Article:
Entries in the Category "romantic comedies"
Movie Reviews: Stuff I've Seen Lately
This movie was a real strut for Warren Beatty—throughout he’s the smartest, craftiest, stealthiest, studliest guy around. When his character—a journalist—literally won a barfight, I gave up expecting anything else. That made the movie sort of silly, in addition to the narrative, which was quite obscure and impenetrable for an action-thriller. Also, the last section went on for ages. There are some really great suspense movies from the 70s, but this isn’t one of them.
I saw the remake, with Jude Law, way back when, and thought at the time that it felt old-fashioned. The refrain of, “What does it all mean?” was, I think, by 2004, a question that people born in the era of self-help were a little more used to asking themselves. I was interested, then, in seeing the original, with a youthful Michael Caine, to see if it made more sense in a historical context. The answer is, yes, it does. The incredibly shallow journey to selfhood really should belong to a guy with sideburns, who calls women “birds.” I could quibble with the sexism in the movie, but it was positively quaint, with Alfie having a moment of realization that his victimized girlfriend “has feelings! Just like me!” As a period piece, it was fun. (It seemed weird, though, to have Shelley Winters in a glamorous role—could Roseanne’s Nana Mary really ever have been a sex symbol?)
Click ahead for five more films (but only two produced in my lifetime!)
Shameful Movie Cliches
Seen yesterday at The AV Club: Which movie clichés would you like to see abolished from culture?
They hit a lot of my favorite bad clichés—even “Cool guys don’t look at explosions!”—and Tasha Robinson’s inclusion of the suddenly whiny wife is one of my favorites. Gone Baby Gone had a pretty terrible one—I remember commenting to Jeremy after that movie, “Hey, you know why Michelle Monaghan left Casey Affleck at the end of the movie?” “Why?” “So we would know how completely the case destroyed his life. You know, in case we weren’t getting that.”
Here are some other clichés that make me groan, roll my eyes, slap my forehead comically, or sometimes just say, “Oh, hell no”:
- characters explaining who they are to each other so that the viewers at home understand the relationships: “Jennifer, we’ve been best friends since we were 5! We shouldn’t have any secrets from each other”
- revealing that a character is pregnant by having her faint or vomit in one scene and facing the positive pregnancy test (and/or doctor) in the next
- guys who jog on sandy beaches at sunrise live charmed lives, but if they are running on a treadmill, they are soulless, bourgeois go-getters
- the hero is a crack shot who can take out the villain with one bullet between the eyes; the villain's forty-seven henchmen were unable to so much as wound the hero, instead sending bullets whizzing past his head, where they lodge themselves in the drywall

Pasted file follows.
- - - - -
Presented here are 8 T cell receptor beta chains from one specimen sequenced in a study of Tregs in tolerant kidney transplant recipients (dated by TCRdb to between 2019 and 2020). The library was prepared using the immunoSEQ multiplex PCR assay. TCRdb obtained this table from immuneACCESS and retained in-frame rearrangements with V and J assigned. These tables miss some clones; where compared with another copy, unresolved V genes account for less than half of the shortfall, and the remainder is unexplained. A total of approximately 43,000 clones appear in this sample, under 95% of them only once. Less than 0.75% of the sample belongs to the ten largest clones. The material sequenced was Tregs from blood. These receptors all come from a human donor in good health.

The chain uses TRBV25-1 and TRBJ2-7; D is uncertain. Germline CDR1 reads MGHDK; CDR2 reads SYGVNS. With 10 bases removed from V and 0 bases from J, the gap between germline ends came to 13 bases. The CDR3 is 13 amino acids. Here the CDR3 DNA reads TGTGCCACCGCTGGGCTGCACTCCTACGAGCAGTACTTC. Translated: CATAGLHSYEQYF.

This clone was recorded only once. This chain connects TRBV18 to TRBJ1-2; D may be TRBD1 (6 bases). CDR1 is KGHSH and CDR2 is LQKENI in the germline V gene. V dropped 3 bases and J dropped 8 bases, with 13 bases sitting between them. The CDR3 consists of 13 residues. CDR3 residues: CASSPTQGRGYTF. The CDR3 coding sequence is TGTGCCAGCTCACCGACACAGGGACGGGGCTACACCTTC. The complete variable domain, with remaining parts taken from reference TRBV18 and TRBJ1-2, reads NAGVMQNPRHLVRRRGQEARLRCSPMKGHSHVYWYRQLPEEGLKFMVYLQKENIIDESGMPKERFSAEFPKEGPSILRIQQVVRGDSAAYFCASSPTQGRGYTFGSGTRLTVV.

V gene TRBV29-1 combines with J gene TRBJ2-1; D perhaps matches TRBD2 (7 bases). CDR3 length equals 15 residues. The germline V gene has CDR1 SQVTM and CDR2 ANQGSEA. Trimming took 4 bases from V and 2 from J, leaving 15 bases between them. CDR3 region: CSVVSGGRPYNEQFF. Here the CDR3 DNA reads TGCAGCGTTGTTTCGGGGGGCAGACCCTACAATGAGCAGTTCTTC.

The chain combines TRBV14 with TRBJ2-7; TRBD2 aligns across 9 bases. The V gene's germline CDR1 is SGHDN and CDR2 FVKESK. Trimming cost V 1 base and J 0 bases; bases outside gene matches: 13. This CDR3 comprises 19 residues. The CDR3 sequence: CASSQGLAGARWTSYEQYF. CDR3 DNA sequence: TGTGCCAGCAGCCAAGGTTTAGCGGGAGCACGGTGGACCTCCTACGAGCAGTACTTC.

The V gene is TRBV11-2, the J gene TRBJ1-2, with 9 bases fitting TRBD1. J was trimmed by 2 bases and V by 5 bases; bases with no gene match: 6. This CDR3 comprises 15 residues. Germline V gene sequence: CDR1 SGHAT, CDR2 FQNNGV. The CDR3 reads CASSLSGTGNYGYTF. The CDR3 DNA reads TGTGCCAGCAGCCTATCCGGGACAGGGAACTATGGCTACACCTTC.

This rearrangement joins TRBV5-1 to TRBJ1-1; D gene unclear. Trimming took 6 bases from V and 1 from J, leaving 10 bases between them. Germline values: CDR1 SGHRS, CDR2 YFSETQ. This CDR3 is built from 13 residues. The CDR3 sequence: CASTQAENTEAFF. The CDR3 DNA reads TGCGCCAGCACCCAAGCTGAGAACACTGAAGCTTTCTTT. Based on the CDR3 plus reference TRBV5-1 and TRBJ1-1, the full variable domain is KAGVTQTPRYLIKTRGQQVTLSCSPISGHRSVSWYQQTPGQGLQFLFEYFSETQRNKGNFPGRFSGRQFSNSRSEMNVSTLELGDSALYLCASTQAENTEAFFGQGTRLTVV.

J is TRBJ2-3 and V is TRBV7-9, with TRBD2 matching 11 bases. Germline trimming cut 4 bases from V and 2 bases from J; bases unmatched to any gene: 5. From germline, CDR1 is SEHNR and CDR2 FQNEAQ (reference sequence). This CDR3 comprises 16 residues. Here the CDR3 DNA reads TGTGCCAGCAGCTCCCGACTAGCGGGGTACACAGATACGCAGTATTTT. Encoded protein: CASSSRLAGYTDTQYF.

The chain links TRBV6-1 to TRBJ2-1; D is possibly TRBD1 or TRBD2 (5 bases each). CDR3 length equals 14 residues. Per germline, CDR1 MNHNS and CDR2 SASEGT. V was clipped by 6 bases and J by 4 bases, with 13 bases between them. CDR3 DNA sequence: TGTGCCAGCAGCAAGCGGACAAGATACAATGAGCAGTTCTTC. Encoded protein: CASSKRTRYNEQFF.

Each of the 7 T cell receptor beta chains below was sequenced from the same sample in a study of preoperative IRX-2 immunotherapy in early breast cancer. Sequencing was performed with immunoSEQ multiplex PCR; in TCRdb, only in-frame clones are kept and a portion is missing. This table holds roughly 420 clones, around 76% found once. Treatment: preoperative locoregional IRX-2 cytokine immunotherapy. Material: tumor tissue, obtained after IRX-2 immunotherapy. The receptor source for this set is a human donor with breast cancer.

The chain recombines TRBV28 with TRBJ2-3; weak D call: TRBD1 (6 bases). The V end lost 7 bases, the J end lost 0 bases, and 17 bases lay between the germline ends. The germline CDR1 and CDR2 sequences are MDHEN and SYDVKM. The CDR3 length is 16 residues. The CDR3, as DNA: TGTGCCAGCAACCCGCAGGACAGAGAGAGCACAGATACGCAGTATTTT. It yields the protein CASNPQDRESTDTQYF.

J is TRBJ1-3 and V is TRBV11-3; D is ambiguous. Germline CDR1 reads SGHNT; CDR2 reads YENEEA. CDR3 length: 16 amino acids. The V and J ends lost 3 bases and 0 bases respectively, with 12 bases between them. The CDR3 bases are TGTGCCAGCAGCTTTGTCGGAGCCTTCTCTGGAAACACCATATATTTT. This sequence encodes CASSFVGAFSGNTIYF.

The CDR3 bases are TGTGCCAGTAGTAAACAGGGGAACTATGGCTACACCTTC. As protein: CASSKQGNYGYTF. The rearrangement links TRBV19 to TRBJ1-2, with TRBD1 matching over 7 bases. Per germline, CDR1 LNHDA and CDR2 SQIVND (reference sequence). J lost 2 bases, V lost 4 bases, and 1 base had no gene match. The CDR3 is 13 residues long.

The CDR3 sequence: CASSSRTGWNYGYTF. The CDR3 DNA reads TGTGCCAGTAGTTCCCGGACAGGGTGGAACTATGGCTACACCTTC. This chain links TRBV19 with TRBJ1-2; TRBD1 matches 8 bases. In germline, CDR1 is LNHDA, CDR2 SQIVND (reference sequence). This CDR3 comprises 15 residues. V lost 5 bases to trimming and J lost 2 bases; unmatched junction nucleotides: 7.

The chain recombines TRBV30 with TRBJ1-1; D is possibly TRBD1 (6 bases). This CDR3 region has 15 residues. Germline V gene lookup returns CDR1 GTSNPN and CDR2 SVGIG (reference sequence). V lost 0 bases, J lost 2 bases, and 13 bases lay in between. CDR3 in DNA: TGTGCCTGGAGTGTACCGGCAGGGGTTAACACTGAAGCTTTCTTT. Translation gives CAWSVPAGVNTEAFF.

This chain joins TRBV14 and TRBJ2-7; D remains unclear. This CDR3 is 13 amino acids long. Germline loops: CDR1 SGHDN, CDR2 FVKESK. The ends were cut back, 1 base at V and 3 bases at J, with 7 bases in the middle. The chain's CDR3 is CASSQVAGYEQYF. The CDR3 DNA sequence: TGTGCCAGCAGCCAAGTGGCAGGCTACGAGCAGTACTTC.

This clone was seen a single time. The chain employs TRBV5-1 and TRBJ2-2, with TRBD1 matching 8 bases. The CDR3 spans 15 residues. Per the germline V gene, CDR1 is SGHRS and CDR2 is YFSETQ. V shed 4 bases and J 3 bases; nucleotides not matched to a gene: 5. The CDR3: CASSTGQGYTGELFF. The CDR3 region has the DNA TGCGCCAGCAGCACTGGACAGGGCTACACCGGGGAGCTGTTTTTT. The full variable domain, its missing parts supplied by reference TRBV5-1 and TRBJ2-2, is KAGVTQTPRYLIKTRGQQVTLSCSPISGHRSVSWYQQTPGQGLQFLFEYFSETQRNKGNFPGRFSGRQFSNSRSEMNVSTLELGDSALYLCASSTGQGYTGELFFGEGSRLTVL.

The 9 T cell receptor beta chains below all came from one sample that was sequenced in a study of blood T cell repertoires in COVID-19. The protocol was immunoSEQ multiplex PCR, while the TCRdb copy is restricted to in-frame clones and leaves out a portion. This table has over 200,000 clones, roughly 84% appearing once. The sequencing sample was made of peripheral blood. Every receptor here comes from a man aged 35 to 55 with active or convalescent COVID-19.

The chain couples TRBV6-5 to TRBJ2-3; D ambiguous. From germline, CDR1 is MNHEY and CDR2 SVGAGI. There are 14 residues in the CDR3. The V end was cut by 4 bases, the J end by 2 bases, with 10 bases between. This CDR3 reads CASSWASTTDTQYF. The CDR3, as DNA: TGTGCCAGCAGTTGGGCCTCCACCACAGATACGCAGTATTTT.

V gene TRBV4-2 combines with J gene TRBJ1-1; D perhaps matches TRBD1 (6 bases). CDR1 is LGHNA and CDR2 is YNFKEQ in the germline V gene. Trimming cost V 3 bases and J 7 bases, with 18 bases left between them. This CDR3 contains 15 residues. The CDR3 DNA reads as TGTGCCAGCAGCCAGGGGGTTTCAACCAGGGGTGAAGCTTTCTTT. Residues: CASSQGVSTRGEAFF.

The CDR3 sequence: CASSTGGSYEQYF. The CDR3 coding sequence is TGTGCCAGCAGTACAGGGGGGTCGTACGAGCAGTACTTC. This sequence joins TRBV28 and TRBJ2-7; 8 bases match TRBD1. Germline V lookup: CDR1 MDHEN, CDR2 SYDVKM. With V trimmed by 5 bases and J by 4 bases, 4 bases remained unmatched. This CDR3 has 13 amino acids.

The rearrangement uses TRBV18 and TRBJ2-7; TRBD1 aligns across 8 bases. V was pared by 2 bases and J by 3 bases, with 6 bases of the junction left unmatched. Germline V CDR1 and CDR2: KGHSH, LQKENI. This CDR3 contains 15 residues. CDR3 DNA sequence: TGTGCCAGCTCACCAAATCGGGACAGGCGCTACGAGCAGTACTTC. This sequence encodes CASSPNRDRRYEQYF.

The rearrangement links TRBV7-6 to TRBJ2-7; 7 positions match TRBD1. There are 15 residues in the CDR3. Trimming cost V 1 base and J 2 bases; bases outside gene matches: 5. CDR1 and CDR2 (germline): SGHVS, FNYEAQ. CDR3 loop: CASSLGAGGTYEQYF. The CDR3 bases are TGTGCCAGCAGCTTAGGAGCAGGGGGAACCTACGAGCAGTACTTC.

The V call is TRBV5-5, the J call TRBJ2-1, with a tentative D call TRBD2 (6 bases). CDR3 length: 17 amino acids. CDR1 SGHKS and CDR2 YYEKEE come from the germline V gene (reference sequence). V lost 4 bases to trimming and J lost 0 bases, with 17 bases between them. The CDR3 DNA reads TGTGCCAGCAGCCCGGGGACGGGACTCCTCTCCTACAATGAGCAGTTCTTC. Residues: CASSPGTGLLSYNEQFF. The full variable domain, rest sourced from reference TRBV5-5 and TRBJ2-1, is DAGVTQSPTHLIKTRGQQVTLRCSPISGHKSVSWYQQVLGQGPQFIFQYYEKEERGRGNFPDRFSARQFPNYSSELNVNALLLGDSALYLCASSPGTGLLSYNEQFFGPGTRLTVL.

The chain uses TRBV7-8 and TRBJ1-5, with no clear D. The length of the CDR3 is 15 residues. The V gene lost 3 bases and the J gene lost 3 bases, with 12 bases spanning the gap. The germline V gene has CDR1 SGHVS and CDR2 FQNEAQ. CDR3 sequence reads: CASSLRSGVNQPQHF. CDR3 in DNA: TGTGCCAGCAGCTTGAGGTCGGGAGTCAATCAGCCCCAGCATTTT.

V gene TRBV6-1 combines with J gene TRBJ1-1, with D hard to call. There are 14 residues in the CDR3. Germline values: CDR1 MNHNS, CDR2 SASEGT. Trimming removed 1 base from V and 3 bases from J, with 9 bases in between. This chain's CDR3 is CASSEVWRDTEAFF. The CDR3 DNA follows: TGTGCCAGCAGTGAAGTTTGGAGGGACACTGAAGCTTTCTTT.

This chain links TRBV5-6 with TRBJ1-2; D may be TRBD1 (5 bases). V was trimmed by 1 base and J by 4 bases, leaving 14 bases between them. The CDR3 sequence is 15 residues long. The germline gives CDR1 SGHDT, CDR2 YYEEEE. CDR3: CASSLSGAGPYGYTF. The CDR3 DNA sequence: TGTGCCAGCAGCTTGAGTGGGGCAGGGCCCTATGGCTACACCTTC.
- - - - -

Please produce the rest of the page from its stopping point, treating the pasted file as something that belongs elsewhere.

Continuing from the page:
- crime thrillers in which detectives input evidence into ADVANCED HIGH TECH MACHINERY and get all the answers they needed, and/or seek the assistance of psychics or otherwise spiritual people who can “envision” the crime, all so the detective may avoid any type of critical thinking or, you know, investigation
- the mom bustling around the kitchen in the morning serving eggs and bacon and orange juice; while the dad and the kids race through, on their way to somewhere, mom idles away, as though she has nothing to do until 6pm when it’s time for her to serve everyone another meal
- the morbidly obese person as un-self-conscious sex maniac
- the girl who was a nerd in high school who (for some reason) wanted to date the dumb, sadistic captain of the football time
- superhumanly attractive actresses who are thought to be more relatable if they have boy’s names like Alex, and/or fall down a lot
- montages where an actress tries on a bunch of outfits or different pairs of shoes
- romantic comedies where the couple's fights are about the guy leaving the toilet seat up or the cap off the toothpaste (get better things to fight about!)
- romantic comedies where the protagonist whines that they “just want to grow old with somebody!”
- romantic comedies where the couple’s relationship is established through a series of still photos of the two of them gazing into each other’s eyes and/or kissing—who continually takes pictures of themselves nuzzling each other?
- romantic comedies in general
There's room for more hated cliches in the comments!
Movie Reviews: Men versus Women edition
Well, is the movie good? The performances are good. The film itself is memorable to the point of being iconic—it has incredible cultural value, providing a snapshot of male-female relations during this screwed-up period in the 70s and 80s when women were making these huge strides towards independence and equality amidst a really severe backlash. I think the movie accurately presents the fear men must have felt about the way women were usurping their cultural roles.
But it’s a man’s fear, not a cultural fear, and that fear was/is irrational, and the movie doesn’t make that point; instead it uses the filmic conventions of a horror film where the “monster” is a needy, aggressive woman, and then it destroys her, because that’s what you do with the monster at the end.
More about Fatal Attraction, plus Harry Meets Sally and I hate the world, after the jump.